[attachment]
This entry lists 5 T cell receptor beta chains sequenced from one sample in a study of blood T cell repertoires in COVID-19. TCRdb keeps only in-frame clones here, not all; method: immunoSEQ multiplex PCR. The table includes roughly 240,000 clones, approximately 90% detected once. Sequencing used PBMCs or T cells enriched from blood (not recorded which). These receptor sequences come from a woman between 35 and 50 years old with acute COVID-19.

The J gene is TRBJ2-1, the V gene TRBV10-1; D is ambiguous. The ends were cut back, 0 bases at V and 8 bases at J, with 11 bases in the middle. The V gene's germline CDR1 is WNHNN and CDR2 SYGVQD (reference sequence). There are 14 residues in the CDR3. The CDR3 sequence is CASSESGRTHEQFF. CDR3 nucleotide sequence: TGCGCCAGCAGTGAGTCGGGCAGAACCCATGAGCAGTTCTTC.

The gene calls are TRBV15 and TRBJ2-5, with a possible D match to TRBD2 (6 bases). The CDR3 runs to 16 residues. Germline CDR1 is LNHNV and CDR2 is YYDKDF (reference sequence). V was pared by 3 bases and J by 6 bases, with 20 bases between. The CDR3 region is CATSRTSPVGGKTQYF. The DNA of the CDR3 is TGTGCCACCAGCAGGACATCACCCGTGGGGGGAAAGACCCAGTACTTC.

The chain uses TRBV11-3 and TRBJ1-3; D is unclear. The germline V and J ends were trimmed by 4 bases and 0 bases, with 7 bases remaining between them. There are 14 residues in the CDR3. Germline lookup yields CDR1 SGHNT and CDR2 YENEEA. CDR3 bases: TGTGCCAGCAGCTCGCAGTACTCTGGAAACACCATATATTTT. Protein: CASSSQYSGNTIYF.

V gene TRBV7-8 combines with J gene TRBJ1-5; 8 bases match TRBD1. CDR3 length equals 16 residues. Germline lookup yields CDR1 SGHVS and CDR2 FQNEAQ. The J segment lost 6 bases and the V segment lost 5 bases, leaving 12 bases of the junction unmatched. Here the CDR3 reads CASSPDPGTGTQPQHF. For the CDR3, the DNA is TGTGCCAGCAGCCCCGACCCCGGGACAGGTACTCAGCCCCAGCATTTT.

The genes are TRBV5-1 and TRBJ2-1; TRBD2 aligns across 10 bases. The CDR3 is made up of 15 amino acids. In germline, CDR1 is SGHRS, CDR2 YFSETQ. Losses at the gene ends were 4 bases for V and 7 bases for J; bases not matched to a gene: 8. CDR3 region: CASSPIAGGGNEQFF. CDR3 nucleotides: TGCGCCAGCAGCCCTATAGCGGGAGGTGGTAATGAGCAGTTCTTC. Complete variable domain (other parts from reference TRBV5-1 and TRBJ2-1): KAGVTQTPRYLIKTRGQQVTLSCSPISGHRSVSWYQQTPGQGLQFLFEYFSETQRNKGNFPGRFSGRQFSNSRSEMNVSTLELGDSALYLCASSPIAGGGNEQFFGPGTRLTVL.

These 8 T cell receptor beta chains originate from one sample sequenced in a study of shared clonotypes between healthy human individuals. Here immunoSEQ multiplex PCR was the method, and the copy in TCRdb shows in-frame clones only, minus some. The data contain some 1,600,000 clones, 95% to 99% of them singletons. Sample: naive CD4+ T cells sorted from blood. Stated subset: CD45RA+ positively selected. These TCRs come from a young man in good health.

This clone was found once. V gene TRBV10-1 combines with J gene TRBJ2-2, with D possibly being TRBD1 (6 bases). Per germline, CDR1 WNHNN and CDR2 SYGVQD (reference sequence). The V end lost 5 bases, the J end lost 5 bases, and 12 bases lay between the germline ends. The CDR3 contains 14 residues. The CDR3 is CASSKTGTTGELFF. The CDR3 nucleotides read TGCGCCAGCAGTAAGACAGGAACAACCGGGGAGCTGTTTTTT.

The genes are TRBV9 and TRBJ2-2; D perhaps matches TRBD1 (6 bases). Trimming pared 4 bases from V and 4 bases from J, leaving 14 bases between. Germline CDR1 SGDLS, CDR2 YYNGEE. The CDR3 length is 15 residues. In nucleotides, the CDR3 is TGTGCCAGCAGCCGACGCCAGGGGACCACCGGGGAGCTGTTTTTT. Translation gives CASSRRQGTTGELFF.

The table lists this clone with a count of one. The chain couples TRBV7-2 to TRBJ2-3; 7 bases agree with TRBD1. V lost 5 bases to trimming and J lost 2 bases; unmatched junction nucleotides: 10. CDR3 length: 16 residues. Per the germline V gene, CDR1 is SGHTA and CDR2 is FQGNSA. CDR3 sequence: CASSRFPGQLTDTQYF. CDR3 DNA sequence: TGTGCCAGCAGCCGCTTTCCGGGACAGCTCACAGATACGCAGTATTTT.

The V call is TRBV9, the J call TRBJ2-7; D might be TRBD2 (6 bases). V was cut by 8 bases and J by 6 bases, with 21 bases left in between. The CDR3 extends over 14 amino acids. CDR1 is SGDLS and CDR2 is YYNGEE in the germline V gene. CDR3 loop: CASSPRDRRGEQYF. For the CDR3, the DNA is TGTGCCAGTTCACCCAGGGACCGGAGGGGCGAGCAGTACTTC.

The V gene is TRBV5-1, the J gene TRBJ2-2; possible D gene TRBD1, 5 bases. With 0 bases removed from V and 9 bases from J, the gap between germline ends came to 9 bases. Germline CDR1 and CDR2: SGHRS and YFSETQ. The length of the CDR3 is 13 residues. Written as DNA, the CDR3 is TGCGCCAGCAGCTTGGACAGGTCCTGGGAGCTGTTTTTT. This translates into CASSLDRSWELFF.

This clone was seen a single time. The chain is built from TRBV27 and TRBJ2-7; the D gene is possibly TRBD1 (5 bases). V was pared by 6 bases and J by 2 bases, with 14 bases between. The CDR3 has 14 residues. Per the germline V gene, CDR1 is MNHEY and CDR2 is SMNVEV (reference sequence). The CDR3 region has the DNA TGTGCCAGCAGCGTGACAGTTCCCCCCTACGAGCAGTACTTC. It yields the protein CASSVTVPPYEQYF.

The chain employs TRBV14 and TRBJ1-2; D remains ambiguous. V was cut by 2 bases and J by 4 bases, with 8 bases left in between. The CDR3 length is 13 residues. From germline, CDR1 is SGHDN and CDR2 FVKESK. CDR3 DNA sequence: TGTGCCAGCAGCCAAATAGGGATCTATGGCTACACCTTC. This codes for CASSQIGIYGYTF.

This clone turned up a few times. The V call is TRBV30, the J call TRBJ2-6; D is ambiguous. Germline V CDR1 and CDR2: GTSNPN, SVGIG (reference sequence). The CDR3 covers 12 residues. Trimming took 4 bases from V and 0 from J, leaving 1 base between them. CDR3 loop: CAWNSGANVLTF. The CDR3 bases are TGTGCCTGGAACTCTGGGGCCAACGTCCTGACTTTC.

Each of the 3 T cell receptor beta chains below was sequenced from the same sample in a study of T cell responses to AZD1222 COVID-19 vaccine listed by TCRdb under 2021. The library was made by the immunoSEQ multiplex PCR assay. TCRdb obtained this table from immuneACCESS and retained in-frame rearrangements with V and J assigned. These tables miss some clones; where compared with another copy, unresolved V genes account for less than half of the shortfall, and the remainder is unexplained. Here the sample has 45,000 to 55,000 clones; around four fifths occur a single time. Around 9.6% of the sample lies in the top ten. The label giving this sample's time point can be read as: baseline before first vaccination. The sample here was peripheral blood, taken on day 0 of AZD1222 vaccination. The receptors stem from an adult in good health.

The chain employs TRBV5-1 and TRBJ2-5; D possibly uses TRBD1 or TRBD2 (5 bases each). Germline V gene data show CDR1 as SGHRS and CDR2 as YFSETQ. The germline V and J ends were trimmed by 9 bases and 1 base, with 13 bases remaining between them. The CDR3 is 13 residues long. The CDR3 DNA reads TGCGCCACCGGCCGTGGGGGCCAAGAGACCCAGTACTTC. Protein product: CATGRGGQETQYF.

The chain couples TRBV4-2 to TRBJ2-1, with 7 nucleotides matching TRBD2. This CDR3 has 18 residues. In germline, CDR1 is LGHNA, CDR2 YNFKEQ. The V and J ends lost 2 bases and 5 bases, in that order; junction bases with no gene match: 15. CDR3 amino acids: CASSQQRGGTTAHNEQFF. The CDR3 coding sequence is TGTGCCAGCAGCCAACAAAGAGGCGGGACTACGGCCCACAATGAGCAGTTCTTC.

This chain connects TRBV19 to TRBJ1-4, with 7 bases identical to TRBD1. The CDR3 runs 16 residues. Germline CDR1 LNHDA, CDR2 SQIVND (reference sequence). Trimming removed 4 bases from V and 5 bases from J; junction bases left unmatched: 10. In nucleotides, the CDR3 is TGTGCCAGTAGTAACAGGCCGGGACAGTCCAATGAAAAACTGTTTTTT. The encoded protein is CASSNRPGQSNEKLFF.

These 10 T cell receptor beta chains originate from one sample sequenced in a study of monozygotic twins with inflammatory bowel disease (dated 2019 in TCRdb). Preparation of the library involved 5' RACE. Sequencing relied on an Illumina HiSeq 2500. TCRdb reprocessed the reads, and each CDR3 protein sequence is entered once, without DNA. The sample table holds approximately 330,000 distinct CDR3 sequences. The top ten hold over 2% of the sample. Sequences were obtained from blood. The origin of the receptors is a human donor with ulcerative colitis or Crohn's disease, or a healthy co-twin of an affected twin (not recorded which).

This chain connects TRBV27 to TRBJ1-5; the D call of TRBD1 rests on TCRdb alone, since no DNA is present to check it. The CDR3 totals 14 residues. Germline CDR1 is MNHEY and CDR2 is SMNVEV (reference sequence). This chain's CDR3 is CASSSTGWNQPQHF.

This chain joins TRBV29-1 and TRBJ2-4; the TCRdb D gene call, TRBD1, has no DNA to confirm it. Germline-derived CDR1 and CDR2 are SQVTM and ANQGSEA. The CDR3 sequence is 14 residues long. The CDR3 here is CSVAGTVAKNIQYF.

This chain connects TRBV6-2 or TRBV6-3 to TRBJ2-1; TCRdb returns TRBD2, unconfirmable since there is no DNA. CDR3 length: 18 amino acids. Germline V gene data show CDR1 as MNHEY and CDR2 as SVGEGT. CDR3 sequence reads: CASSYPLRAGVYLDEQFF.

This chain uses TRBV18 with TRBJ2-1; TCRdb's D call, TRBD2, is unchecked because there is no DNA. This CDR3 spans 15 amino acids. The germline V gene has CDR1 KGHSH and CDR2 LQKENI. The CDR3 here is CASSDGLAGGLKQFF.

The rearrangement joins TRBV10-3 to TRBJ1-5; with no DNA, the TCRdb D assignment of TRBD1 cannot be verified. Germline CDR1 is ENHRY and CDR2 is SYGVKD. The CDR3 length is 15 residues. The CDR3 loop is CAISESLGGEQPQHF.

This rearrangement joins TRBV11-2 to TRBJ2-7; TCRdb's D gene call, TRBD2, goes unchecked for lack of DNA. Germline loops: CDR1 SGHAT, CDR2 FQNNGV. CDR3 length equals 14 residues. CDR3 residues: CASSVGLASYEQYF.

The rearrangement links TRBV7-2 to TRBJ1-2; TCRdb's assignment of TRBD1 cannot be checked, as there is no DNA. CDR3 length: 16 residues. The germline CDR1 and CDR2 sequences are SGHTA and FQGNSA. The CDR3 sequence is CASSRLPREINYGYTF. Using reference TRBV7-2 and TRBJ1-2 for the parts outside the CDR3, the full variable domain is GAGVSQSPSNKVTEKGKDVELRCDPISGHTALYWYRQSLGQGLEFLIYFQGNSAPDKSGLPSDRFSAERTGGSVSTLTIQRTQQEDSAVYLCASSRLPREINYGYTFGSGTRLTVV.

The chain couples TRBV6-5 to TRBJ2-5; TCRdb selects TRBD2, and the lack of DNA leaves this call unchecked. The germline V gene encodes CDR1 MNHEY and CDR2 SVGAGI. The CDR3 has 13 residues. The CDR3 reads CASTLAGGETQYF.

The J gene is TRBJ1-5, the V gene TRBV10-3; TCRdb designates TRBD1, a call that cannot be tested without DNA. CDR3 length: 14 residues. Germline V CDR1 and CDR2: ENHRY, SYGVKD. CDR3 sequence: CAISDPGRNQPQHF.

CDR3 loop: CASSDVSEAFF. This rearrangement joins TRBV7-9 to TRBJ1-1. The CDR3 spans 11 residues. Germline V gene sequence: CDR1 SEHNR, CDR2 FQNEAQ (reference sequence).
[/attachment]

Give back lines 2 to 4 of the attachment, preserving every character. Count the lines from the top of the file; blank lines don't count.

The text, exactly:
The J gene is TRBJ2-1, the V gene TRBV10-1; D is ambiguous. The ends were cut back, 0 bases at V and 8 bases at J, with 11 bases in the middle. The V gene's germline CDR1 is WNHNN and CDR2 SYGVQD (reference sequence). There are 14 residues in the CDR3. The CDR3 sequence is CASSESGRTHEQFF. CDR3 nucleotide sequence: TGCGCCAGCAGTGAGTCGGGCAGAACCCATGAGCAGTTCTTC.

The gene calls are TRBV15 and TRBJ2-5, with a possible D match to TRBD2 (6 bases). The CDR3 runs to 16 residues. Germline CDR1 is LNHNV and CDR2 is YYDKDF (reference sequence). V was pared by 3 bases and J by 6 bases, with 20 bases between. The CDR3 region is CATSRTSPVGGKTQYF. The DNA of the CDR3 is TGTGCCACCAGCAGGACATCACCCGTGGGGGGAAAGACCCAGTACTTC.

The chain uses TRBV11-3 and TRBJ1-3; D is unclear. The germline V and J ends were trimmed by 4 bases and 0 bases, with 7 bases remaining between them. There are 14 residues in the CDR3. Germline lookup yields CDR1 SGHNT and CDR2 YENEEA. CDR3 bases: TGTGCCAGCAGCTCGCAGTACTCTGGAAACACCATATATTTT. Protein: CASSSQYSGNTIYF.